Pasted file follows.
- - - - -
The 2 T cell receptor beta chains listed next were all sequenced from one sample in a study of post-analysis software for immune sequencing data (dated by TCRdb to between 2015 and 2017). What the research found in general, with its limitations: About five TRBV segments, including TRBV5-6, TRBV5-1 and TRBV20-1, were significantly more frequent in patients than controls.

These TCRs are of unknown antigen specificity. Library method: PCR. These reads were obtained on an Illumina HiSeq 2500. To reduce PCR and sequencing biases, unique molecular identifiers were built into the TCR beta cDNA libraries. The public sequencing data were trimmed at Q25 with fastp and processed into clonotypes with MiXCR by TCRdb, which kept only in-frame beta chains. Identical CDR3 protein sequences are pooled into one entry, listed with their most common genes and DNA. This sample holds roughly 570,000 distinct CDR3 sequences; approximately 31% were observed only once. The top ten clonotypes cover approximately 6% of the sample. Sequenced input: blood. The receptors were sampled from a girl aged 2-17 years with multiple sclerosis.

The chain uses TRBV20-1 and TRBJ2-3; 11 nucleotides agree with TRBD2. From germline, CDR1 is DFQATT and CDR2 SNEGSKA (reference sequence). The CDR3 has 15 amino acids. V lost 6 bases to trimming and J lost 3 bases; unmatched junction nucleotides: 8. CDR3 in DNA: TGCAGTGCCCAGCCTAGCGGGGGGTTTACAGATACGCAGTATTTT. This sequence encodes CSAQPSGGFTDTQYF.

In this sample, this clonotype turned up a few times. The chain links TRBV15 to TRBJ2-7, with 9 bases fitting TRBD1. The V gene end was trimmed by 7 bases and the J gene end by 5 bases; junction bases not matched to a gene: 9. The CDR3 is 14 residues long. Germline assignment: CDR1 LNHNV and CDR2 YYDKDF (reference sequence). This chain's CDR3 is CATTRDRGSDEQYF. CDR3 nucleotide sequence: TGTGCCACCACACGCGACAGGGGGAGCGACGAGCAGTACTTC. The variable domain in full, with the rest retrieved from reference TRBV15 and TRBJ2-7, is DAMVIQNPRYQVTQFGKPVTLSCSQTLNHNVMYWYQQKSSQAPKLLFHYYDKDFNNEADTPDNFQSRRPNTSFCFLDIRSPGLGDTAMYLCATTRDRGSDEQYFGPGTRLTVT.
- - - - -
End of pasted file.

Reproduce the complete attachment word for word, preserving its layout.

The 2 T cell receptor beta chains listed next were all sequenced from one sample in a study of post-analysis software for immune sequencing data (dated by TCRdb to between 2015 and 2017). What the research found in general, with its limitations: About five TRBV segments, including TRBV5-6, TRBV5-1 and TRBV20-1, were significantly more frequent in patients than controls.

These TCRs are of unknown antigen specificity. Library method: PCR. These reads were obtained on an Illumina HiSeq 2500. To reduce PCR and sequencing biases, unique molecular identifiers were built into the TCR beta cDNA libraries. The public sequencing data were trimmed at Q25 with fastp and processed into clonotypes with MiXCR by TCRdb, which kept only in-frame beta chains. Identical CDR3 protein sequences are pooled into one entry, listed with their most common genes and DNA. This sample holds roughly 570,000 distinct CDR3 sequences; approximately 31% were observed only once. The top ten clonotypes cover approximately 6% of the sample. Sequenced input: blood. The receptors were sampled from a girl aged 2-17 years with multiple sclerosis.

The chain uses TRBV20-1 and TRBJ2-3; 11 nucleotides agree with TRBD2. From germline, CDR1 is DFQATT and CDR2 SNEGSKA (reference sequence). The CDR3 has 15 amino acids. V lost 6 bases to trimming and J lost 3 bases; unmatched junction nucleotides: 8. CDR3 in DNA: TGCAGTGCCCAGCCTAGCGGGGGGTTTACAGATACGCAGTATTTT. This sequence encodes CSAQPSGGFTDTQYF.

In this sample, this clonotype turned up a few times. The chain links TRBV15 to TRBJ2-7, with 9 bases fitting TRBD1. The V gene end was trimmed by 7 bases and the J gene end by 5 bases; junction bases not matched to a gene: 9. The CDR3 is 14 residues long. Germline assignment: CDR1 LNHNV and CDR2 YYDKDF (reference sequence). This chain's CDR3 is CATTRDRGSDEQYF. CDR3 nucleotide sequence: TGTGCCACCACACGCGACAGGGGGAGCGACGAGCAGTACTTC. The variable domain in full, with the rest retrieved from reference TRBV15 and TRBJ2-7, is DAMVIQNPRYQVTQFGKPVTLSCSQTLNHNVMYWYQQKSSQAPKLLFHYYDKDFNNEADTPDNFQSRRPNTSFCFLDIRSPGLGDTAMYLCATTRDRGSDEQYFGPGTRLTVT.